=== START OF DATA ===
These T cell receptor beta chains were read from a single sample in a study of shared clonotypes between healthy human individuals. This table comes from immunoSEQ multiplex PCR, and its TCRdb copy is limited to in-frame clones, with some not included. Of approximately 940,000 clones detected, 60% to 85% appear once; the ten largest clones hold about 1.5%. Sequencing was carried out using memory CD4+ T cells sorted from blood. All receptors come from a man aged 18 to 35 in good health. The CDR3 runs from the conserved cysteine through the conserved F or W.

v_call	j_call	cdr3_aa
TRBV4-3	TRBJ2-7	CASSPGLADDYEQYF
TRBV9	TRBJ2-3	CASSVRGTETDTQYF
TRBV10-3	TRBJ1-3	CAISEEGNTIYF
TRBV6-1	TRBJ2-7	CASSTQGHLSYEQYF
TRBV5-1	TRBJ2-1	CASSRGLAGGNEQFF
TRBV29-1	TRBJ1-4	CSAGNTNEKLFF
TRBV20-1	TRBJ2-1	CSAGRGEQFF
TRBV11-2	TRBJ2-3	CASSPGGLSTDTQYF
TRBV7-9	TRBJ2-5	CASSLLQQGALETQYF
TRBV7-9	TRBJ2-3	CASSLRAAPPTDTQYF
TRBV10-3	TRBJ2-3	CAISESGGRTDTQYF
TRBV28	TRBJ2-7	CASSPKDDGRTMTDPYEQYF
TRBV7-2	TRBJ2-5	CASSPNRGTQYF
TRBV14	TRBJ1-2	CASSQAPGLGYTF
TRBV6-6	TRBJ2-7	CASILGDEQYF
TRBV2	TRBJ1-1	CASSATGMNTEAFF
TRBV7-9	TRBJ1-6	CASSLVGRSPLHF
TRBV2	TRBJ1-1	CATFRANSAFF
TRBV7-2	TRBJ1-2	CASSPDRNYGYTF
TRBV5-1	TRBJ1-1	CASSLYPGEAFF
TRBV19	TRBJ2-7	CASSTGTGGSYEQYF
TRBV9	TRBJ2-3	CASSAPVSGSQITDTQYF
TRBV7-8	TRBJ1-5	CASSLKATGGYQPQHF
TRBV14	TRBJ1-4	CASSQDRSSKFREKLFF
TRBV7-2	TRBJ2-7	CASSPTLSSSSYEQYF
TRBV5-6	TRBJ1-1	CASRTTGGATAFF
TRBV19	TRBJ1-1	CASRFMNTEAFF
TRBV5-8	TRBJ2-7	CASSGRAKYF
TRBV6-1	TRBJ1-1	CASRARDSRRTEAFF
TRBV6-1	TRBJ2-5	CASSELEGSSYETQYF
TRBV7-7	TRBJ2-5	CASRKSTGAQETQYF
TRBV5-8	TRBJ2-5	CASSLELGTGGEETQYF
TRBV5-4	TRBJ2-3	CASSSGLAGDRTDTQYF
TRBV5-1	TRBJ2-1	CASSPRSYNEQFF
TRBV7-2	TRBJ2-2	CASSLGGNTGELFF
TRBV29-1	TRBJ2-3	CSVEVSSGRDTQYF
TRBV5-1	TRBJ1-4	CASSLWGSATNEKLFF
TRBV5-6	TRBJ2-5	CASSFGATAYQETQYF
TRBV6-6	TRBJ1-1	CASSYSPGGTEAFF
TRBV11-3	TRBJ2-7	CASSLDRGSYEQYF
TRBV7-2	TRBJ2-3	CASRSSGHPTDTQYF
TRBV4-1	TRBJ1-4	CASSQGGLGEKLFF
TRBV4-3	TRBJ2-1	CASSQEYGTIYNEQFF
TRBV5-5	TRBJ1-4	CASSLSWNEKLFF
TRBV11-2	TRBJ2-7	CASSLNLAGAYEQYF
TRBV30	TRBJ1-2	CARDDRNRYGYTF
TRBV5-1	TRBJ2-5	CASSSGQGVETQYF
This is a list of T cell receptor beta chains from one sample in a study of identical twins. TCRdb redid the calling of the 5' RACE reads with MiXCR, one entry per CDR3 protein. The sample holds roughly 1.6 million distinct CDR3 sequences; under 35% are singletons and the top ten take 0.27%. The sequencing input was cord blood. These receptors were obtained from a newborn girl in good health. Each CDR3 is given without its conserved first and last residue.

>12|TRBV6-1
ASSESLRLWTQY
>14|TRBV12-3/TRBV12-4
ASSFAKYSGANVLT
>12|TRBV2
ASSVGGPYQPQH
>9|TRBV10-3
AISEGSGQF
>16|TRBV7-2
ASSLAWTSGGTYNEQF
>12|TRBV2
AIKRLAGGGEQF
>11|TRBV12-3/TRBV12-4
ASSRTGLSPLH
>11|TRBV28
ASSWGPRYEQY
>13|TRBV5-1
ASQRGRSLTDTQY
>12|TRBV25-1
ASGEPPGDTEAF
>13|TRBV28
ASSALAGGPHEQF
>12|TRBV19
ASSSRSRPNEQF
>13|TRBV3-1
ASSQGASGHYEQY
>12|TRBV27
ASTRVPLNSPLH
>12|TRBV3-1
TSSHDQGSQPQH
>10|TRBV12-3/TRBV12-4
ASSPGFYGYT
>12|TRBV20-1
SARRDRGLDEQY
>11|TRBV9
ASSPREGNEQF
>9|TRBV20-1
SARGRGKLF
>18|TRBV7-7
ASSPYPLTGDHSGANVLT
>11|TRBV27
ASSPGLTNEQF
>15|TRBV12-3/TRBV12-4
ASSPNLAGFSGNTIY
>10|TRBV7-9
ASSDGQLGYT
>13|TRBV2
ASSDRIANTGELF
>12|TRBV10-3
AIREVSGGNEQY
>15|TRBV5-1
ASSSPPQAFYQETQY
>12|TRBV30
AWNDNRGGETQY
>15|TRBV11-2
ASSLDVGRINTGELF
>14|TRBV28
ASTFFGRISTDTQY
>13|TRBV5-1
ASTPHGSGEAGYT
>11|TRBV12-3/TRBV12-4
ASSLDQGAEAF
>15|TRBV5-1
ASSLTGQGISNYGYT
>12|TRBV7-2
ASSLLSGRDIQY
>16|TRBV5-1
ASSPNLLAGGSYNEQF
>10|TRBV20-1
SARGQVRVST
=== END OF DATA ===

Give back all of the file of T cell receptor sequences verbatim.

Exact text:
These T cell receptor beta chains were read from a single sample in a study of shared clonotypes between healthy human individuals. This table comes from immunoSEQ multiplex PCR, and its TCRdb copy is limited to in-frame clones, with some not included. Of approximately 940,000 clones detected, 60% to 85% appear once; the ten largest clones hold about 1.5%. Sequencing was carried out using memory CD4+ T cells sorted from blood. All receptors come from a man aged 18 to 35 in good health. The CDR3 runs from the conserved cysteine through the conserved F or W.

v_call	j_call	cdr3_aa
TRBV4-3	TRBJ2-7	CASSPGLADDYEQYF
TRBV9	TRBJ2-3	CASSVRGTETDTQYF
TRBV10-3	TRBJ1-3	CAISEEGNTIYF
TRBV6-1	TRBJ2-7	CASSTQGHLSYEQYF
TRBV5-1	TRBJ2-1	CASSRGLAGGNEQFF
TRBV29-1	TRBJ1-4	CSAGNTNEKLFF
TRBV20-1	TRBJ2-1	CSAGRGEQFF
TRBV11-2	TRBJ2-3	CASSPGGLSTDTQYF
TRBV7-9	TRBJ2-5	CASSLLQQGALETQYF
TRBV7-9	TRBJ2-3	CASSLRAAPPTDTQYF
TRBV10-3	TRBJ2-3	CAISESGGRTDTQYF
TRBV28	TRBJ2-7	CASSPKDDGRTMTDPYEQYF
TRBV7-2	TRBJ2-5	CASSPNRGTQYF
TRBV14	TRBJ1-2	CASSQAPGLGYTF
TRBV6-6	TRBJ2-7	CASILGDEQYF
TRBV2	TRBJ1-1	CASSATGMNTEAFF
TRBV7-9	TRBJ1-6	CASSLVGRSPLHF
TRBV2	TRBJ1-1	CATFRANSAFF
TRBV7-2	TRBJ1-2	CASSPDRNYGYTF
TRBV5-1	TRBJ1-1	CASSLYPGEAFF
TRBV19	TRBJ2-7	CASSTGTGGSYEQYF
TRBV9	TRBJ2-3	CASSAPVSGSQITDTQYF
TRBV7-8	TRBJ1-5	CASSLKATGGYQPQHF
TRBV14	TRBJ1-4	CASSQDRSSKFREKLFF
TRBV7-2	TRBJ2-7	CASSPTLSSSSYEQYF
TRBV5-6	TRBJ1-1	CASRTTGGATAFF
TRBV19	TRBJ1-1	CASRFMNTEAFF
TRBV5-8	TRBJ2-7	CASSGRAKYF
TRBV6-1	TRBJ1-1	CASRARDSRRTEAFF
TRBV6-1	TRBJ2-5	CASSELEGSSYETQYF
TRBV7-7	TRBJ2-5	CASRKSTGAQETQYF
TRBV5-8	TRBJ2-5	CASSLELGTGGEETQYF
TRBV5-4	TRBJ2-3	CASSSGLAGDRTDTQYF
TRBV5-1	TRBJ2-1	CASSPRSYNEQFF
TRBV7-2	TRBJ2-2	CASSLGGNTGELFF
TRBV29-1	TRBJ2-3	CSVEVSSGRDTQYF
TRBV5-1	TRBJ1-4	CASSLWGSATNEKLFF
TRBV5-6	TRBJ2-5	CASSFGATAYQETQYF
TRBV6-6	TRBJ1-1	CASSYSPGGTEAFF
TRBV11-3	TRBJ2-7	CASSLDRGSYEQYF
TRBV7-2	TRBJ2-3	CASRSSGHPTDTQYF
TRBV4-1	TRBJ1-4	CASSQGGLGEKLFF
TRBV4-3	TRBJ2-1	CASSQEYGTIYNEQFF
TRBV5-5	TRBJ1-4	CASSLSWNEKLFF
TRBV11-2	TRBJ2-7	CASSLNLAGAYEQYF
TRBV30	TRBJ1-2	CARDDRNRYGYTF
TRBV5-1	TRBJ2-5	CASSSGQGVETQYF
This is a list of T cell receptor beta chains from one sample in a study of identical twins. TCRdb redid the calling of the 5' RACE reads with MiXCR, one entry per CDR3 protein. The sample holds roughly 1.6 million distinct CDR3 sequences; under 35% are singletons and the top ten take 0.27%. The sequencing input was cord blood. These receptors were obtained from a newborn girl in good health. Each CDR3 is given without its conserved first and last residue.

>12|TRBV6-1
ASSESLRLWTQY
>14|TRBV12-3/TRBV12-4
ASSFAKYSGANVLT
>12|TRBV2
ASSVGGPYQPQH
>9|TRBV10-3
AISEGSGQF
>16|TRBV7-2
ASSLAWTSGGTYNEQF
>12|TRBV2
AIKRLAGGGEQF
>11|TRBV12-3/TRBV12-4
ASSRTGLSPLH
>11|TRBV28
ASSWGPRYEQY
>13|TRBV5-1
ASQRGRSLTDTQY
>12|TRBV25-1
ASGEPPGDTEAF
>13|TRBV28
ASSALAGGPHEQF
>12|TRBV19
ASSSRSRPNEQF
>13|TRBV3-1
ASSQGASGHYEQY
>12|TRBV27
ASTRVPLNSPLH
>12|TRBV3-1
TSSHDQGSQPQH
>10|TRBV12-3/TRBV12-4
ASSPGFYGYT
>12|TRBV20-1
SARRDRGLDEQY
>11|TRBV9
ASSPREGNEQF
>9|TRBV20-1
SARGRGKLF
>18|TRBV7-7
ASSPYPLTGDHSGANVLT
>11|TRBV27
ASSPGLTNEQF
>15|TRBV12-3/TRBV12-4
ASSPNLAGFSGNTIY
>10|TRBV7-9
ASSDGQLGYT
>13|TRBV2
ASSDRIANTGELF
>12|TRBV10-3
AIREVSGGNEQY
>15|TRBV5-1
ASSSPPQAFYQETQY
>12|TRBV30
AWNDNRGGETQY
>15|TRBV11-2
ASSLDVGRINTGELF
>14|TRBV28
ASTFFGRISTDTQY
>13|TRBV5-1
ASTPHGSGEAGYT
>11|TRBV12-3/TRBV12-4
ASSLDQGAEAF
>15|TRBV5-1
ASSLTGQGISNYGYT
>12|TRBV7-2
ASSLLSGRDIQY
>16|TRBV5-1
ASSPNLLAGGSYNEQF
>10|TRBV20-1
SARGQVRVST